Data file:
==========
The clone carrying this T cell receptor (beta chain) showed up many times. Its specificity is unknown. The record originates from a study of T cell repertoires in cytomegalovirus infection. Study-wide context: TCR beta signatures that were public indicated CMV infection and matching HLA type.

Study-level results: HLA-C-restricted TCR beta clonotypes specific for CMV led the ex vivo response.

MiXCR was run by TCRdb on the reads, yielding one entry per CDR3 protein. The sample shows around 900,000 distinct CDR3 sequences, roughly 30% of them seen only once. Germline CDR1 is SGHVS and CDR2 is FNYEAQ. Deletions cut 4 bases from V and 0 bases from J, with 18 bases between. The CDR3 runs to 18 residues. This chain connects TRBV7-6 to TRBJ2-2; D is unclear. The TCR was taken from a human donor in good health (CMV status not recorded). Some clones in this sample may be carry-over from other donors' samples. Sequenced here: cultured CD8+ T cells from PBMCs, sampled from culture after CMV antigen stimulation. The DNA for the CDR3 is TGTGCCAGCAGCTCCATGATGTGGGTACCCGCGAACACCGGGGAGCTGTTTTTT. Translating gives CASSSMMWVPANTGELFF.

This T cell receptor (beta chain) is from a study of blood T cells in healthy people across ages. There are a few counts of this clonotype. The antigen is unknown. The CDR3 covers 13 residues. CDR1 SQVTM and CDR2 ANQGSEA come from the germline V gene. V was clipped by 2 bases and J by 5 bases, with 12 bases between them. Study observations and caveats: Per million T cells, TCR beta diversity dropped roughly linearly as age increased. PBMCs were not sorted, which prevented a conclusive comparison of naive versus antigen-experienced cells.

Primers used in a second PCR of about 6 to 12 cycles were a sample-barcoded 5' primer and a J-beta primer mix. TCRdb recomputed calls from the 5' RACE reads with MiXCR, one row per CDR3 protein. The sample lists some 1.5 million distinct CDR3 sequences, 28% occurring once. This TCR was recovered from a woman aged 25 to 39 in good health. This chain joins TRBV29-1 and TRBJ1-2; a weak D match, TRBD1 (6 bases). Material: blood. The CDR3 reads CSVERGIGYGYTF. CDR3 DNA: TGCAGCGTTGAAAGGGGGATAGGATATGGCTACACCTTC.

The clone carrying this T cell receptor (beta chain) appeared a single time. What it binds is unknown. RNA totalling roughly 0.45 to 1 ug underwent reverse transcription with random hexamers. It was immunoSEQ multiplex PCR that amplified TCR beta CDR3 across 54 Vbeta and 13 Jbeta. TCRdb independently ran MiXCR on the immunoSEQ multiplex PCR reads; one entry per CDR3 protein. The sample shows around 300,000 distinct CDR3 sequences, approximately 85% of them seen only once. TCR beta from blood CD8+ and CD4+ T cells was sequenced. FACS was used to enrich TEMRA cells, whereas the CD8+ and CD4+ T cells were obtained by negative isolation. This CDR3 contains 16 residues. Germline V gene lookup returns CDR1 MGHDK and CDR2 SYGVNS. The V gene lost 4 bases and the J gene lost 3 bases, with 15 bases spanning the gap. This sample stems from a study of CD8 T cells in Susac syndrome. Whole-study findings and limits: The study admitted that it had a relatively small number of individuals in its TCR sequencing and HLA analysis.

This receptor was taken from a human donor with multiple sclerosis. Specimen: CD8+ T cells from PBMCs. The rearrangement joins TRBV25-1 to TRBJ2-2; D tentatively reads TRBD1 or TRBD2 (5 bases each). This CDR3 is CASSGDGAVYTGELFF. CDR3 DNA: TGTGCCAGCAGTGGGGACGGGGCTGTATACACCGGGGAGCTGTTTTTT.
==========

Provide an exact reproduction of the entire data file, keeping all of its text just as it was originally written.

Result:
The clone carrying this T cell receptor (beta chain) showed up many times. Its specificity is unknown. The record originates from a study of T cell repertoires in cytomegalovirus infection. Study-wide context: TCR beta signatures that were public indicated CMV infection and matching HLA type.

Study-level results: HLA-C-restricted TCR beta clonotypes specific for CMV led the ex vivo response.

MiXCR was run by TCRdb on the reads, yielding one entry per CDR3 protein. The sample shows around 900,000 distinct CDR3 sequences, roughly 30% of them seen only once. Germline CDR1 is SGHVS and CDR2 is FNYEAQ. Deletions cut 4 bases from V and 0 bases from J, with 18 bases between. The CDR3 runs to 18 residues. This chain connects TRBV7-6 to TRBJ2-2; D is unclear. The TCR was taken from a human donor in good health (CMV status not recorded). Some clones in this sample may be carry-over from other donors' samples. Sequenced here: cultured CD8+ T cells from PBMCs, sampled from culture after CMV antigen stimulation. The DNA for the CDR3 is TGTGCCAGCAGCTCCATGATGTGGGTACCCGCGAACACCGGGGAGCTGTTTTTT. Translating gives CASSSMMWVPANTGELFF.

This T cell receptor (beta chain) is from a study of blood T cells in healthy people across ages. There are a few counts of this clonotype. The antigen is unknown. The CDR3 covers 13 residues. CDR1 SQVTM and CDR2 ANQGSEA come from the germline V gene. V was clipped by 2 bases and J by 5 bases, with 12 bases between them. Study observations and caveats: Per million T cells, TCR beta diversity dropped roughly linearly as age increased. PBMCs were not sorted, which prevented a conclusive comparison of naive versus antigen-experienced cells.

Primers used in a second PCR of about 6 to 12 cycles were a sample-barcoded 5' primer and a J-beta primer mix. TCRdb recomputed calls from the 5' RACE reads with MiXCR, one row per CDR3 protein. The sample lists some 1.5 million distinct CDR3 sequences, 28% occurring once. This TCR was recovered from a woman aged 25 to 39 in good health. This chain joins TRBV29-1 and TRBJ1-2; a weak D match, TRBD1 (6 bases). Material: blood. The CDR3 reads CSVERGIGYGYTF. CDR3 DNA: TGCAGCGTTGAAAGGGGGATAGGATATGGCTACACCTTC.

The clone carrying this T cell receptor (beta chain) appeared a single time. What it binds is unknown. RNA totalling roughly 0.45 to 1 ug underwent reverse transcription with random hexamers. It was immunoSEQ multiplex PCR that amplified TCR beta CDR3 across 54 Vbeta and 13 Jbeta. TCRdb independently ran MiXCR on the immunoSEQ multiplex PCR reads; one entry per CDR3 protein. The sample shows around 300,000 distinct CDR3 sequences, approximately 85% of them seen only once. TCR beta from blood CD8+ and CD4+ T cells was sequenced. FACS was used to enrich TEMRA cells, whereas the CD8+ and CD4+ T cells were obtained by negative isolation. This CDR3 contains 16 residues. Germline V gene lookup returns CDR1 MGHDK and CDR2 SYGVNS. The V gene lost 4 bases and the J gene lost 3 bases, with 15 bases spanning the gap. This sample stems from a study of CD8 T cells in Susac syndrome. Whole-study findings and limits: The study admitted that it had a relatively small number of individuals in its TCR sequencing and HLA analysis.

This receptor was taken from a human donor with multiple sclerosis. Specimen: CD8+ T cells from PBMCs. The rearrangement joins TRBV25-1 to TRBJ2-2; D tentatively reads TRBD1 or TRBD2 (5 bases each). This CDR3 is CASSGDGAVYTGELFF. CDR3 DNA: TGTGCCAGCAGTGGGGACGGGGCTGTATACACCGGGGAGCTGTTTTTT.